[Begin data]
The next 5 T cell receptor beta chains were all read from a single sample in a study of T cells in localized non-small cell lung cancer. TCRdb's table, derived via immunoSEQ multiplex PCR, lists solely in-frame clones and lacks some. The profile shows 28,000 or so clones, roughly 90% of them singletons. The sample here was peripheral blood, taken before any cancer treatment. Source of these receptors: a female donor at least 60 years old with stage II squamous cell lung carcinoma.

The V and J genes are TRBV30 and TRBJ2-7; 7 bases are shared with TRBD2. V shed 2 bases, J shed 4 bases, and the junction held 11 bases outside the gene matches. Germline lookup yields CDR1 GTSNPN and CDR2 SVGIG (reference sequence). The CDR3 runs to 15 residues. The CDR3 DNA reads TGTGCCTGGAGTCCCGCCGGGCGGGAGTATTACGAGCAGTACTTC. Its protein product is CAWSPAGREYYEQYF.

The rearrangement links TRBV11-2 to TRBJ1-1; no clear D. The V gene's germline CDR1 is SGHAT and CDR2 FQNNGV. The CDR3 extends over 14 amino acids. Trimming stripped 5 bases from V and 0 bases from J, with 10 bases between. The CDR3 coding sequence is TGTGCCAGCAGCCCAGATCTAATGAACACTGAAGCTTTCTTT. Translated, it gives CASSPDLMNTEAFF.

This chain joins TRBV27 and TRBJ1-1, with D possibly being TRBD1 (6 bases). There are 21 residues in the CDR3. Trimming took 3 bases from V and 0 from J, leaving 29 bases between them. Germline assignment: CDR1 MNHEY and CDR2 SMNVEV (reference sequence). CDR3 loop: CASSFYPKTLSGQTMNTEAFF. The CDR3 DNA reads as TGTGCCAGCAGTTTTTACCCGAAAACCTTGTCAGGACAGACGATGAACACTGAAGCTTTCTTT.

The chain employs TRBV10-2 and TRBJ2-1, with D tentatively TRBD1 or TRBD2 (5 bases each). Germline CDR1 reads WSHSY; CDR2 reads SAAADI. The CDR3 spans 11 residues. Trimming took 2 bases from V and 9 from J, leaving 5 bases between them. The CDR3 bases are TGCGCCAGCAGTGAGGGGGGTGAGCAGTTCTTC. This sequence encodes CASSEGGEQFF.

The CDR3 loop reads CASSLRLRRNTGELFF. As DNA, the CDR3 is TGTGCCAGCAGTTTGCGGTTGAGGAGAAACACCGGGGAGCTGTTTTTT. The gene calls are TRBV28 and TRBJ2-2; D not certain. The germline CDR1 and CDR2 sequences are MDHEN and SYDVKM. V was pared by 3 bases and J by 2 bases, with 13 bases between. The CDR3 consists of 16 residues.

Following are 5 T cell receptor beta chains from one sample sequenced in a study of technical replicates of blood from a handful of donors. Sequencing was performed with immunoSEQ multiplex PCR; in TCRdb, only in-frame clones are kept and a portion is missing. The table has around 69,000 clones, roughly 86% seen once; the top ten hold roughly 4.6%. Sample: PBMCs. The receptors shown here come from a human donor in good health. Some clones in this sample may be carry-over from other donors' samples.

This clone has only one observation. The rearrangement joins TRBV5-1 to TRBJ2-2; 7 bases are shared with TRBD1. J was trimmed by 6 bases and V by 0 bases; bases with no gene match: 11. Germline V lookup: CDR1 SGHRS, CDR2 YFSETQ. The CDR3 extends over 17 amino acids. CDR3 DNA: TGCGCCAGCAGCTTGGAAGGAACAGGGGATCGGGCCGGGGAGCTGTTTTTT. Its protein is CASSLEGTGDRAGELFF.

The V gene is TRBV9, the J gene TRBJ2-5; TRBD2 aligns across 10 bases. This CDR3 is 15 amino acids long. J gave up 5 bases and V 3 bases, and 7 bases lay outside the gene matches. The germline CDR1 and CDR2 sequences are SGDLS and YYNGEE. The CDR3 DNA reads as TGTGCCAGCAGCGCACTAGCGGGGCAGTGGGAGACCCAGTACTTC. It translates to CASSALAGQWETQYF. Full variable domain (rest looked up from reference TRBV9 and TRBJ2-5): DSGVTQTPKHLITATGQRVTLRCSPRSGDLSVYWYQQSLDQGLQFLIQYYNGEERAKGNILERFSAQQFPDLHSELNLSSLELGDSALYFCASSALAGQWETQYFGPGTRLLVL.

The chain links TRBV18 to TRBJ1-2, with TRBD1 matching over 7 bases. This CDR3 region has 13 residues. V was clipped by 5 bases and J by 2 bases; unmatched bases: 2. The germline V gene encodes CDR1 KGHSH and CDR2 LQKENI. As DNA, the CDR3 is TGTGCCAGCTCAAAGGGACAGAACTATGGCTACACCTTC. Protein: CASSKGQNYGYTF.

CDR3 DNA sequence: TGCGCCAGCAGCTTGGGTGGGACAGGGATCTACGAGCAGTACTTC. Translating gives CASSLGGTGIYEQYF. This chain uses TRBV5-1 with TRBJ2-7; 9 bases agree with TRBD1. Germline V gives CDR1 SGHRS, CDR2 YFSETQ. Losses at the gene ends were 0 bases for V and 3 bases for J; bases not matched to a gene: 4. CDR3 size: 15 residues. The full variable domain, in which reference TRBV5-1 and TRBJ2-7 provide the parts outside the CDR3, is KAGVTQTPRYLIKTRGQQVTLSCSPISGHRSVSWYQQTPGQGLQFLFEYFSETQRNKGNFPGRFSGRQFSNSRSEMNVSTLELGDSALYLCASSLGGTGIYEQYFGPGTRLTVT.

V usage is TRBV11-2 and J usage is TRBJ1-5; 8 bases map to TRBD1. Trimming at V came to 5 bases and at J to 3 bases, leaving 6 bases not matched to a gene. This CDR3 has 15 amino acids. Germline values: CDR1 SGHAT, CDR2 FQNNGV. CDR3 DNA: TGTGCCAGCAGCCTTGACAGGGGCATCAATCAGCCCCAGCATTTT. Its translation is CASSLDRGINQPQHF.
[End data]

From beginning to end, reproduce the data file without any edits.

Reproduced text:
The next 5 T cell receptor beta chains were all read from a single sample in a study of T cells in localized non-small cell lung cancer. TCRdb's table, derived via immunoSEQ multiplex PCR, lists solely in-frame clones and lacks some. The profile shows 28,000 or so clones, roughly 90% of them singletons. The sample here was peripheral blood, taken before any cancer treatment. Source of these receptors: a female donor at least 60 years old with stage II squamous cell lung carcinoma.

The V and J genes are TRBV30 and TRBJ2-7; 7 bases are shared with TRBD2. V shed 2 bases, J shed 4 bases, and the junction held 11 bases outside the gene matches. Germline lookup yields CDR1 GTSNPN and CDR2 SVGIG (reference sequence). The CDR3 runs to 15 residues. The CDR3 DNA reads TGTGCCTGGAGTCCCGCCGGGCGGGAGTATTACGAGCAGTACTTC. Its protein product is CAWSPAGREYYEQYF.

The rearrangement links TRBV11-2 to TRBJ1-1; no clear D. The V gene's germline CDR1 is SGHAT and CDR2 FQNNGV. The CDR3 extends over 14 amino acids. Trimming stripped 5 bases from V and 0 bases from J, with 10 bases between. The CDR3 coding sequence is TGTGCCAGCAGCCCAGATCTAATGAACACTGAAGCTTTCTTT. Translated, it gives CASSPDLMNTEAFF.

This chain joins TRBV27 and TRBJ1-1, with D possibly being TRBD1 (6 bases). There are 21 residues in the CDR3. Trimming took 3 bases from V and 0 from J, leaving 29 bases between them. Germline assignment: CDR1 MNHEY and CDR2 SMNVEV (reference sequence). CDR3 loop: CASSFYPKTLSGQTMNTEAFF. The CDR3 DNA reads as TGTGCCAGCAGTTTTTACCCGAAAACCTTGTCAGGACAGACGATGAACACTGAAGCTTTCTTT.

The chain employs TRBV10-2 and TRBJ2-1, with D tentatively TRBD1 or TRBD2 (5 bases each). Germline CDR1 reads WSHSY; CDR2 reads SAAADI. The CDR3 spans 11 residues. Trimming took 2 bases from V and 9 from J, leaving 5 bases between them. The CDR3 bases are TGCGCCAGCAGTGAGGGGGGTGAGCAGTTCTTC. This sequence encodes CASSEGGEQFF.

The CDR3 loop reads CASSLRLRRNTGELFF. As DNA, the CDR3 is TGTGCCAGCAGTTTGCGGTTGAGGAGAAACACCGGGGAGCTGTTTTTT. The gene calls are TRBV28 and TRBJ2-2; D not certain. The germline CDR1 and CDR2 sequences are MDHEN and SYDVKM. V was pared by 3 bases and J by 2 bases, with 13 bases between. The CDR3 consists of 16 residues.

Following are 5 T cell receptor beta chains from one sample sequenced in a study of technical replicates of blood from a handful of donors. Sequencing was performed with immunoSEQ multiplex PCR; in TCRdb, only in-frame clones are kept and a portion is missing. The table has around 69,000 clones, roughly 86% seen once; the top ten hold roughly 4.6%. Sample: PBMCs. The receptors shown here come from a human donor in good health. Some clones in this sample may be carry-over from other donors' samples.

This clone has only one observation. The rearrangement joins TRBV5-1 to TRBJ2-2; 7 bases are shared with TRBD1. J was trimmed by 6 bases and V by 0 bases; bases with no gene match: 11. Germline V lookup: CDR1 SGHRS, CDR2 YFSETQ. The CDR3 extends over 17 amino acids. CDR3 DNA: TGCGCCAGCAGCTTGGAAGGAACAGGGGATCGGGCCGGGGAGCTGTTTTTT. Its protein is CASSLEGTGDRAGELFF.

The V gene is TRBV9, the J gene TRBJ2-5; TRBD2 aligns across 10 bases. This CDR3 is 15 amino acids long. J gave up 5 bases and V 3 bases, and 7 bases lay outside the gene matches. The germline CDR1 and CDR2 sequences are SGDLS and YYNGEE. The CDR3 DNA reads as TGTGCCAGCAGCGCACTAGCGGGGCAGTGGGAGACCCAGTACTTC. It translates to CASSALAGQWETQYF. Full variable domain (rest looked up from reference TRBV9 and TRBJ2-5): DSGVTQTPKHLITATGQRVTLRCSPRSGDLSVYWYQQSLDQGLQFLIQYYNGEERAKGNILERFSAQQFPDLHSELNLSSLELGDSALYFCASSALAGQWETQYFGPGTRLLVL.

The chain links TRBV18 to TRBJ1-2, with TRBD1 matching over 7 bases. This CDR3 region has 13 residues. V was clipped by 5 bases and J by 2 bases; unmatched bases: 2. The germline V gene encodes CDR1 KGHSH and CDR2 LQKENI. As DNA, the CDR3 is TGTGCCAGCTCAAAGGGACAGAACTATGGCTACACCTTC. Protein: CASSKGQNYGYTF.

CDR3 DNA sequence: TGCGCCAGCAGCTTGGGTGGGACAGGGATCTACGAGCAGTACTTC. Translating gives CASSLGGTGIYEQYF. This chain uses TRBV5-1 with TRBJ2-7; 9 bases agree with TRBD1. Germline V gives CDR1 SGHRS, CDR2 YFSETQ. Losses at the gene ends were 0 bases for V and 3 bases for J; bases not matched to a gene: 4. CDR3 size: 15 residues. The full variable domain, in which reference TRBV5-1 and TRBJ2-7 provide the parts outside the CDR3, is KAGVTQTPRYLIKTRGQQVTLSCSPISGHRSVSWYQQTPGQGLQFLFEYFSETQRNKGNFPGRFSGRQFSNSRSEMNVSTLELGDSALYLCASSLGGTGIYEQYFGPGTRLTVT.

V usage is TRBV11-2 and J usage is TRBJ1-5; 8 bases map to TRBD1. Trimming at V came to 5 bases and at J to 3 bases, leaving 6 bases not matched to a gene. This CDR3 has 15 amino acids. Germline values: CDR1 SGHAT, CDR2 FQNNGV. CDR3 DNA: TGTGCCAGCAGCCTTGACAGGGGCATCAATCAGCCCCAGCATTTT. Its translation is CASSLDRGINQPQHF.